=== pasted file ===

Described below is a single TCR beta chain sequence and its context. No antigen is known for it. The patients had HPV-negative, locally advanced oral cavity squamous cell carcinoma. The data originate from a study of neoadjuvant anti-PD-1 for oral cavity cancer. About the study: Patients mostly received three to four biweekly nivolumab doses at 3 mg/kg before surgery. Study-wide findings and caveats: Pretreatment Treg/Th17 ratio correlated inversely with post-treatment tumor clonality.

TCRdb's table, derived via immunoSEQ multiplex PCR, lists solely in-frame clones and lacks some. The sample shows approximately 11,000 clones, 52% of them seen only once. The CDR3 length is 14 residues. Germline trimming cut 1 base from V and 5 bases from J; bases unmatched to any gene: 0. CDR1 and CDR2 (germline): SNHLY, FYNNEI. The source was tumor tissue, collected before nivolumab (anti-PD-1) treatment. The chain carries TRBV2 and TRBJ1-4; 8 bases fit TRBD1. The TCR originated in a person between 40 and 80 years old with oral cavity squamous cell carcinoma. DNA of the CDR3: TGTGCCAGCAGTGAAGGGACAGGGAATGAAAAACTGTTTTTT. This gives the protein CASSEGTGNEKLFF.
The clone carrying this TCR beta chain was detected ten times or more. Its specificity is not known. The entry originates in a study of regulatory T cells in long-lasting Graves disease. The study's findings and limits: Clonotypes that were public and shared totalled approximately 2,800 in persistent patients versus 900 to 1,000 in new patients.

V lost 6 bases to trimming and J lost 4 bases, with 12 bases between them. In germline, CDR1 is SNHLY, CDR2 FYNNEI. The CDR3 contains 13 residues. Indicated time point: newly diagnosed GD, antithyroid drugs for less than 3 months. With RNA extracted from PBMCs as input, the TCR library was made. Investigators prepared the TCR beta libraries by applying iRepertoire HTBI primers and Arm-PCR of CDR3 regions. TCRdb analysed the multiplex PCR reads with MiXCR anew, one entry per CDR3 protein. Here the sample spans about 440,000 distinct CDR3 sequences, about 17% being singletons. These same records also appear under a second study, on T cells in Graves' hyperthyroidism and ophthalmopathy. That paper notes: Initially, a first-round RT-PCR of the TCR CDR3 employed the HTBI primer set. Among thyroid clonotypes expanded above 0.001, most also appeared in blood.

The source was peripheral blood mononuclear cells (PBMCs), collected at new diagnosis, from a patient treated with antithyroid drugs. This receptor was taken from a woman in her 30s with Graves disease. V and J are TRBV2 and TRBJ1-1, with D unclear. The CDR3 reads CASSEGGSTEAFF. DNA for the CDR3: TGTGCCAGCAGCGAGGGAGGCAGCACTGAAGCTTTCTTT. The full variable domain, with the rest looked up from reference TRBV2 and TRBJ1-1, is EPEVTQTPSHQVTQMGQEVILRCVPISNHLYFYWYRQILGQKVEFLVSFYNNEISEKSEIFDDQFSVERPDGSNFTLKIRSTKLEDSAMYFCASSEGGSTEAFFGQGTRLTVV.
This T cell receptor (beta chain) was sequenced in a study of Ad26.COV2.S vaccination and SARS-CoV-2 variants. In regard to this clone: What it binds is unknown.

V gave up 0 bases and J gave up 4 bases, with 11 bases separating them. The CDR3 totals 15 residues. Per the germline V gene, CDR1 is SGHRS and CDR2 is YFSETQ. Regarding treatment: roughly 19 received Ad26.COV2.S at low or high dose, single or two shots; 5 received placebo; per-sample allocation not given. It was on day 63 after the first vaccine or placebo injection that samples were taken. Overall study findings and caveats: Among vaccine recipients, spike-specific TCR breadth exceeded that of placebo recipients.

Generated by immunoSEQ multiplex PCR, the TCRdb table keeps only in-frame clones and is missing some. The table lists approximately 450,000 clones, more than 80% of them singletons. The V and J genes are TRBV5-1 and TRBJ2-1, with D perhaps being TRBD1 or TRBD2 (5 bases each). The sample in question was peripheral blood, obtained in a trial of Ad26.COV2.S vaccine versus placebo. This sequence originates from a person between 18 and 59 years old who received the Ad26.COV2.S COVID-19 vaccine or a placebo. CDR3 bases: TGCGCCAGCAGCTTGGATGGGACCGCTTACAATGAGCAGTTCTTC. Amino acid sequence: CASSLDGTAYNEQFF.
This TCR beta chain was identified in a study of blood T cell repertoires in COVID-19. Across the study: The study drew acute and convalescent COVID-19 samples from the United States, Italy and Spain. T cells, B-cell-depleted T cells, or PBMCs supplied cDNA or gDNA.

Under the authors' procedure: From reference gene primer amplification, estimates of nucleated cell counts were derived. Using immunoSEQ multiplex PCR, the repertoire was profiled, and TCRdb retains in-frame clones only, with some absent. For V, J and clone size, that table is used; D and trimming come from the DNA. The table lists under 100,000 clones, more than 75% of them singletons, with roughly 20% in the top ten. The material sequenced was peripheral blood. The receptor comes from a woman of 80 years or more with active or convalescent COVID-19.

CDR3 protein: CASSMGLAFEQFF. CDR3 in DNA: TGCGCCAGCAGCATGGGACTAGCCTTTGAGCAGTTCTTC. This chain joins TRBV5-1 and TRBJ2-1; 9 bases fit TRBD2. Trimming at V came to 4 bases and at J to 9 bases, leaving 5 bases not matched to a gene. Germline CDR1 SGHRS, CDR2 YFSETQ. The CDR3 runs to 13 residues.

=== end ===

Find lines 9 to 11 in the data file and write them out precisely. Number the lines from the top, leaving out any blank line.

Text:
This TCR beta chain was identified in a study of blood T cell repertoires in COVID-19. Across the study: The study drew acute and convalescent COVID-19 samples from the United States, Italy and Spain. T cells, B-cell-depleted T cells, or PBMCs supplied cDNA or gDNA.

Under the authors' procedure: From reference gene primer amplification, estimates of nucleated cell counts were derived. Using immunoSEQ multiplex PCR, the repertoire was profiled, and TCRdb retains in-frame clones only, with some absent. For V, J and clone size, that table is used; D and trimming come from the DNA. The table lists under 100,000 clones, more than 75% of them singletons, with roughly 20% in the top ten. The material sequenced was peripheral blood. The receptor comes from a woman of 80 years or more with active or convalescent COVID-19.

CDR3 protein: CASSMGLAFEQFF. CDR3 in DNA: TGCGCCAGCAGCATGGGACTAGCCTTTGAGCAGTTCTTC. This chain joins TRBV5-1 and TRBJ2-1; 9 bases fit TRBD2. Trimming at V came to 4 bases and at J to 9 bases, leaving 5 bases not matched to a gene. Germline CDR1 SGHRS, CDR2 YFSETQ. The CDR3 runs to 13 residues.